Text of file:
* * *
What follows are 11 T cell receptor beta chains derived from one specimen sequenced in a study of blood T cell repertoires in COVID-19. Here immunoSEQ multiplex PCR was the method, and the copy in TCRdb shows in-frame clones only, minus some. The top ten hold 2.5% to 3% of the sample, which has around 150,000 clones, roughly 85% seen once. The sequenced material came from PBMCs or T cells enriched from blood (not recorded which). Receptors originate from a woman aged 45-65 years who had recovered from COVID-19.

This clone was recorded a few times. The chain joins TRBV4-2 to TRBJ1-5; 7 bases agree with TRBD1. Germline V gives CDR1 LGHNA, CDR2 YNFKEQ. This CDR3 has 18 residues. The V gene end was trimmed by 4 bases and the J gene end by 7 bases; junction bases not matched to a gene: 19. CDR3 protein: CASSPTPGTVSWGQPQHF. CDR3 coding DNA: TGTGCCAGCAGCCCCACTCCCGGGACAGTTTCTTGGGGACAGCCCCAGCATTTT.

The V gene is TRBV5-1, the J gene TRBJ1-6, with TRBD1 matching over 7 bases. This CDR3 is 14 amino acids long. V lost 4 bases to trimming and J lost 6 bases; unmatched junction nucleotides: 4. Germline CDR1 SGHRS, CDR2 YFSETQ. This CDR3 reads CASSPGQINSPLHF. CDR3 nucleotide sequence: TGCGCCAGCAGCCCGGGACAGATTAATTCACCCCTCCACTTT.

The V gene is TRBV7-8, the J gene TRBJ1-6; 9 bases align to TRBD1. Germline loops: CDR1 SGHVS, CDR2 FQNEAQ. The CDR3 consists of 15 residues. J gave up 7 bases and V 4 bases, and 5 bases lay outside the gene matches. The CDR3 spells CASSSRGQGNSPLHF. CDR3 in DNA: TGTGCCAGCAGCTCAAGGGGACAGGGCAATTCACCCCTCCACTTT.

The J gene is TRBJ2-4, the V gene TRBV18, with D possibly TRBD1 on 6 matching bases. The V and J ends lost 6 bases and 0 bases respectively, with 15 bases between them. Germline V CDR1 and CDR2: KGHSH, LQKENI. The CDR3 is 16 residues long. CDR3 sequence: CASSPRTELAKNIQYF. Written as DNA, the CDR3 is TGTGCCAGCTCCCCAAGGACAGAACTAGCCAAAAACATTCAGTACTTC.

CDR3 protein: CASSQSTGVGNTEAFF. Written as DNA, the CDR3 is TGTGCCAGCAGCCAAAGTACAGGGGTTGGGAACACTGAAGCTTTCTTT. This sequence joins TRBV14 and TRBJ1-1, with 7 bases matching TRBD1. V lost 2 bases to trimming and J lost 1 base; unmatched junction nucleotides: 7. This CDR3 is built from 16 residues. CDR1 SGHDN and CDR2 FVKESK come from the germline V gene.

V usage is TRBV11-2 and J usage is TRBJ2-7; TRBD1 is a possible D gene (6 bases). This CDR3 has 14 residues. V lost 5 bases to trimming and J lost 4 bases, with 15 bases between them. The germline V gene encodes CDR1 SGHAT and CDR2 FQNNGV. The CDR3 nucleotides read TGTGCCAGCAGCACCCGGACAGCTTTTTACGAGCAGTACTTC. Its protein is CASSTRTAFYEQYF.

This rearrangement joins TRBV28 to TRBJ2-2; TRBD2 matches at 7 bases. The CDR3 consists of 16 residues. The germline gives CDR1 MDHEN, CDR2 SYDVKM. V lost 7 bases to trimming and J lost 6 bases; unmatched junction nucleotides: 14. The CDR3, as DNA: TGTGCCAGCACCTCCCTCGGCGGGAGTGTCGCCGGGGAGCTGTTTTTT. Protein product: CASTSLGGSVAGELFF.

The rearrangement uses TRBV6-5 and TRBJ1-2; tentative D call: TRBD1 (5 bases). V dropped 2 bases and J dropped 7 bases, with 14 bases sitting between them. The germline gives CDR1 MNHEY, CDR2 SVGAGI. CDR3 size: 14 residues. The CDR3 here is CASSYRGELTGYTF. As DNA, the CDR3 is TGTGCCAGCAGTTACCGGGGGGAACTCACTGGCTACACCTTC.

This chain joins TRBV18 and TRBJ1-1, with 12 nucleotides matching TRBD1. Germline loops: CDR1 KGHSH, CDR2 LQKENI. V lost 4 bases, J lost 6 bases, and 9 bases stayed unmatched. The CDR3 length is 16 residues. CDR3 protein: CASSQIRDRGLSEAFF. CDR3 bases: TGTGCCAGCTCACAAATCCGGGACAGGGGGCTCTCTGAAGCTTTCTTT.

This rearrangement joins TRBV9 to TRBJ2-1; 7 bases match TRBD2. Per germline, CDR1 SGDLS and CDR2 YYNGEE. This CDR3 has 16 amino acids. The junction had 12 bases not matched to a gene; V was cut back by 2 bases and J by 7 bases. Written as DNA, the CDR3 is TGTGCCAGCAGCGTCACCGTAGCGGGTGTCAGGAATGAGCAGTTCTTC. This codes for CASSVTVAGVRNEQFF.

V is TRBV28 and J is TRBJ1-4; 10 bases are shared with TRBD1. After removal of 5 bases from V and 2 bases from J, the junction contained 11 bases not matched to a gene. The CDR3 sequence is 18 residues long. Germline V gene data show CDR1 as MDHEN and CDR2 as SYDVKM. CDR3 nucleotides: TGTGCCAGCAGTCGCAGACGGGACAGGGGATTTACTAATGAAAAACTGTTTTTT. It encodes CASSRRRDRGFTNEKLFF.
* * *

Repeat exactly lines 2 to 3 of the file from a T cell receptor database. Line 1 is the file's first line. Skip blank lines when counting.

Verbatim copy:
This clone was recorded a few times. The chain joins TRBV4-2 to TRBJ1-5; 7 bases agree with TRBD1. Germline V gives CDR1 LGHNA, CDR2 YNFKEQ. This CDR3 has 18 residues. The V gene end was trimmed by 4 bases and the J gene end by 7 bases; junction bases not matched to a gene: 19. CDR3 protein: CASSPTPGTVSWGQPQHF. CDR3 coding DNA: TGTGCCAGCAGCCCCACTCCCGGGACAGTTTCTTGGGGACAGCCCCAGCATTTT.

The V gene is TRBV5-1, the J gene TRBJ1-6, with TRBD1 matching over 7 bases. This CDR3 is 14 amino acids long. V lost 4 bases to trimming and J lost 6 bases; unmatched junction nucleotides: 4. Germline CDR1 SGHRS, CDR2 YFSETQ. This CDR3 reads CASSPGQINSPLHF. CDR3 nucleotide sequence: TGCGCCAGCAGCCCGGGACAGATTAATTCACCCCTCCACTTT.